As the 21st FIFA World Cup reaches the last day of its first-round matches in the group stages, it’s fair to say that the pre-tournament favourites – giants such as Brazil, Germany, Argentina, Spain – have struggled. All four failed to win their first game, but yet the spotlight remained on the rivalry between two of the best football players of this generation. The title up for grabs in Russia is not only the World Cup, but also the label of the “best footballer of all time”.
Cristiano Ronaldo scored his 51 st career hat-trick in Portugal’s first game against Spain. Portugal rarely ever starts a FIFA event as favourites, and this World Cup has been no exception. What has set Ronaldo apart from Messi on the international stage is not just his superior goal-scoring ability, but his leadership of a team that has been average for most of his career. Ronaldo single-handedly kept a marauding Spanish side at bay, and finished by handing Portugal a valuable point.
Lionel Messi, in contrast, struggled against first-timers Iceland. He was given little space by the Icelandic defenders, and failed to score – even missing a penalty to give Argentina the lead. Argentina finished 1-1 with the debutants, and the swords were out for Messi, who has had a torture legacy with the national team – yet to win a major title in an Argentina shirt, in stark contrast to his club career with Barcelona. One would argue 2018 in Russia is his last chance to dethrone Maradona in the imagination of his people – 3 Copa America Final losses, 2 World Cup quarterfinal eliminations and 1 World Cup Final loss is weighing heavily on the legacy of Lionel Messi.
Let’s take a look at the comparison between Ronaldo and Messi strictly in the context of World Cups – Russia is the fourth World Cup for both players.
2006 World Cup (Germany)
A 21-year-old Cristiano Ronaldo entered the 2006 FIFA World Cup as a new Manchester United signing and the heir to Portugal’s star Luis Figo after Portugal reached the final of the 2004 Euro Championships. As a teenager, Ronaldo had already dazzled at Euro 2004, and he scored 1 goal in the World Cup – a penalty against Iran. He will however mostly be remembered for his cheeky wink after club teammate and English striker Wayne Rooney was sent off in the quarterfinals. Portugal reached the semifinal and lost to France.
A 19-year-old Lionel Messi became the youngest scorer at the 2006 World Cup, when he scored one of his team’s 6 goals against Serbia and Montenegro. But Messi wasn’t a regular starter, still cutting his teeth at the highest level – Argentina coach Jose Pekerman started him only against Netherlands in their final group game after they had already qualified. Messi didn’t play the quarterfinal against Germany, in which Argentina lost after a penalty shootout.
Total WC Goals: Ronaldo (1), Messi (1)
2010 World Cup (South Africa)
Ronaldo captained Portugal at the 2010 World Cup after failing to score a single goal during their almost-doomed qualification campaign. In the group stages, Portugal drew to Ivory Coast and Brazil, and slaughtered North Korea 7-0, in which Ronaldo scored a goal. Portugal lost to eventual champions Spain in the Round of 16. Ronaldo however was Man of the Match in all their three group games.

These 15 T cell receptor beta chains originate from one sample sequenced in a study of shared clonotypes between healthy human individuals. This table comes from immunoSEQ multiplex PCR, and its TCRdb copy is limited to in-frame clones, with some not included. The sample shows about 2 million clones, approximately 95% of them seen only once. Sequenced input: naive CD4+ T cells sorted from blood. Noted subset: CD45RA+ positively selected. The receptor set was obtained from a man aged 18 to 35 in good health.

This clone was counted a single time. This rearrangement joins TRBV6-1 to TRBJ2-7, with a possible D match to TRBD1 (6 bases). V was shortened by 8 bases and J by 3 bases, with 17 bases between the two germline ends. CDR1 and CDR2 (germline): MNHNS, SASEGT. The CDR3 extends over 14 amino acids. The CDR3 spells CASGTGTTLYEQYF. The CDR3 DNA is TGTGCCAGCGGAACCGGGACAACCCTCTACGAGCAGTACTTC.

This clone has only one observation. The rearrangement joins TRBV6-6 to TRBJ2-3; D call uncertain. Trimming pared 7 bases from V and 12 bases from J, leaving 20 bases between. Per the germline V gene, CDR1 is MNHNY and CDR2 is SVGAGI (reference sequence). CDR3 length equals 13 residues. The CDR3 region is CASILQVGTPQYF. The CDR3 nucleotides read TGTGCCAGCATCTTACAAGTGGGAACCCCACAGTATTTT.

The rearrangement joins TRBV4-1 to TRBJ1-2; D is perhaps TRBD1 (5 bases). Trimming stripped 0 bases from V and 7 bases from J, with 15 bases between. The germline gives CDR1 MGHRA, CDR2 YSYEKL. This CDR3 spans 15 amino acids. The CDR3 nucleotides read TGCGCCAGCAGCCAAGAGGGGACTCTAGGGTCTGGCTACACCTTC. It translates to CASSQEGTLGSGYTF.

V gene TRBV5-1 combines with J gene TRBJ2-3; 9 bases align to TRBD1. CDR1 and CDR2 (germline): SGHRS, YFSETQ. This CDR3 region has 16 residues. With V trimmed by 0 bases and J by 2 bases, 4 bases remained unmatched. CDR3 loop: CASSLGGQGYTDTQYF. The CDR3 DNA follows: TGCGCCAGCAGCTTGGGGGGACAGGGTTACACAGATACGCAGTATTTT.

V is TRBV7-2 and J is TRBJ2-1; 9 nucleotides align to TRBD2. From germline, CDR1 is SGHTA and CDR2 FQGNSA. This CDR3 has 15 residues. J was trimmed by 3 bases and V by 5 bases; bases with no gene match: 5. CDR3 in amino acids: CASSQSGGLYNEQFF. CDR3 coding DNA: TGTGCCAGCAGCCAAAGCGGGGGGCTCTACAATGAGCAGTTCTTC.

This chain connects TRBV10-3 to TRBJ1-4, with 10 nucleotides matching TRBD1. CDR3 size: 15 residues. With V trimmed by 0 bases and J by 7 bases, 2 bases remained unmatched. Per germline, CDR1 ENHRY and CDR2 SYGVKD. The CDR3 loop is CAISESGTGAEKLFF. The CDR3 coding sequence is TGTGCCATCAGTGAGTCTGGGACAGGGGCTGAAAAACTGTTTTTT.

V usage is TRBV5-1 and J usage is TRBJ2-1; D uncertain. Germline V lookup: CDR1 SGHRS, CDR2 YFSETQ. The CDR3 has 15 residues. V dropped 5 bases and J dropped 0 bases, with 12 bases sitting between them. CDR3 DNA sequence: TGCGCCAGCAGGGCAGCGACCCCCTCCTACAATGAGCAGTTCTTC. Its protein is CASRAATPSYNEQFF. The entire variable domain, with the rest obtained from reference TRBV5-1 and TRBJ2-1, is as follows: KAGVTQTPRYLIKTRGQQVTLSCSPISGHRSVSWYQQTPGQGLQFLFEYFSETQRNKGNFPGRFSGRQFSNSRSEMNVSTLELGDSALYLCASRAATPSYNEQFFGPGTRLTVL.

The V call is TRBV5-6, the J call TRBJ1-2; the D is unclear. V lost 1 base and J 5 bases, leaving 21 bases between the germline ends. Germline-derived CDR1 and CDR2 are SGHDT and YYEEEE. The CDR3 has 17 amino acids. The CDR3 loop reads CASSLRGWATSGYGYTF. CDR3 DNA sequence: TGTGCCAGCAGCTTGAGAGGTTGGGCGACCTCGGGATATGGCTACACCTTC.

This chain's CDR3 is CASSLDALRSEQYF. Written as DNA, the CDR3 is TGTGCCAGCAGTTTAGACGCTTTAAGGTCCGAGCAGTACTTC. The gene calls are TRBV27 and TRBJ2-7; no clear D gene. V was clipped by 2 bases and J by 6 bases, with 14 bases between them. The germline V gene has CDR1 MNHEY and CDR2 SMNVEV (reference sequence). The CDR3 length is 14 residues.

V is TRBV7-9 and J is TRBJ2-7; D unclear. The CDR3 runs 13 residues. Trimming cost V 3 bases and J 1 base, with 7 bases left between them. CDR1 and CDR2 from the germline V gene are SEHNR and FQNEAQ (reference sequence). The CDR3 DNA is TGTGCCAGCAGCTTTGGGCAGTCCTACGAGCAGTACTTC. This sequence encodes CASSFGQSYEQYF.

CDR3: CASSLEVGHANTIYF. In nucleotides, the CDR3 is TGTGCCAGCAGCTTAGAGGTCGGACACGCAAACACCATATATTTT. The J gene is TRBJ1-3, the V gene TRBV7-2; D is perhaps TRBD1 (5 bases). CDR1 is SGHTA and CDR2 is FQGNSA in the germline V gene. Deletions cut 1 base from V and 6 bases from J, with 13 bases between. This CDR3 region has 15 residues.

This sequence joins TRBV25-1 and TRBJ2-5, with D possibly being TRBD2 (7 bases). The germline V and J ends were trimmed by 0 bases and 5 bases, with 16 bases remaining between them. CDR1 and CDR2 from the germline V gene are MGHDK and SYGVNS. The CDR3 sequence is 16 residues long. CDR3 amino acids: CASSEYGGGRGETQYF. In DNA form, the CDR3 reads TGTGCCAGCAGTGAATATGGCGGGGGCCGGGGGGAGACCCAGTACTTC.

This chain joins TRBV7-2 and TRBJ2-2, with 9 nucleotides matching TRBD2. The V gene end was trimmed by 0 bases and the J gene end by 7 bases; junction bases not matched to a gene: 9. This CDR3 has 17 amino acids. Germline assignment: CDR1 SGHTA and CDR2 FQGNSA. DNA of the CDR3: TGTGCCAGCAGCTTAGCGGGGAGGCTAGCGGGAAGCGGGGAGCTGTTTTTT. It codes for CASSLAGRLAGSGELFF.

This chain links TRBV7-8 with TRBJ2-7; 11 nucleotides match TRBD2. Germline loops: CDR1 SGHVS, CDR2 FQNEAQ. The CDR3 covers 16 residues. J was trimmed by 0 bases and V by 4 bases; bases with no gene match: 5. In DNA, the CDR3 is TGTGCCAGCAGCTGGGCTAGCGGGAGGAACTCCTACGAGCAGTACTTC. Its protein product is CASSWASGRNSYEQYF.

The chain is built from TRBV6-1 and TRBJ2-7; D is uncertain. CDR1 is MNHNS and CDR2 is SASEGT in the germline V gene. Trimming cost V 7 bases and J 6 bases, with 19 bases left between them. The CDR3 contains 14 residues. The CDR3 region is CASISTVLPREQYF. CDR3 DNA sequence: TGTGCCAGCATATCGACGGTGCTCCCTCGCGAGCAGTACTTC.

Messi, by now the more successful player at club level and an Olympic gold-medal winner for his country, entered as a playmaker under new coach Diego Maradona. Argentina too barely qualified for the World Cup, but topped their group by winning all three games against Nigeria, South Korea and Greece. Messi captained Argentina for the first time against Greece. After beating Mexico in the round of 16, Messi had 6 assists to his name, but was yet to score an international goal since 2009. Argentina lost to Germany in the quarterfinal.
Total WC Goals: Ronaldo (2), Messi (1)
2014 World Cup (Brazil)
Ronaldo entered the World Cup with an injury, and Portugal crashed to a 4-0 defeat in their opening game against eventual champions Germany. They managed a draw against USA and a win against Ghana (in which Ronaldo scored a goal), but were eliminated from the group on goal difference. This was Portugal’s worst performance at a major tournament under Ronaldo.
Messi, in contrast, broke his World Cup hoodoo and scored 4 goals in his first 4 matches as full-time Argentina captain. It was the first time he had scored since the 2006 World Cup – and he was Man of the Match in all three group stage games as well as the Round of 16 match against Switzerland, where he assisted for the winner in a 1-0 win. Messi didn’t score in the quarterfinal (against Belgium), semifinal (against Netherlands) and Final (against Germany). He however won the Golden Ball award for the best player of the tournament despite losing the final to Germany. Messi had almost done a Maradona, but fell at the last hurdle.
Goals: Ronaldo (3), Messi (5)
Against Spain in the 2018 World Cup, Ronaldo became the only Portuguese player to score in all 4 World Cups, and one of the only players ever to score in 8 consecutive major tournaments (including Euro championships). He is now on 6 goals to Messi’s 5. The difference between the two is Portugal’s Euro 2016 title as an underdog, with Ronaldo 20 international goals ahead of Messi in career statistics.
In three weeks, however, we will have a clearer answer.
Ronaldo will end on 7 World Cup goals, while Messi will add 2 more to
his tally to end on 7 too. Neither Portugal nor Argentina will win the
2018 World Cup.
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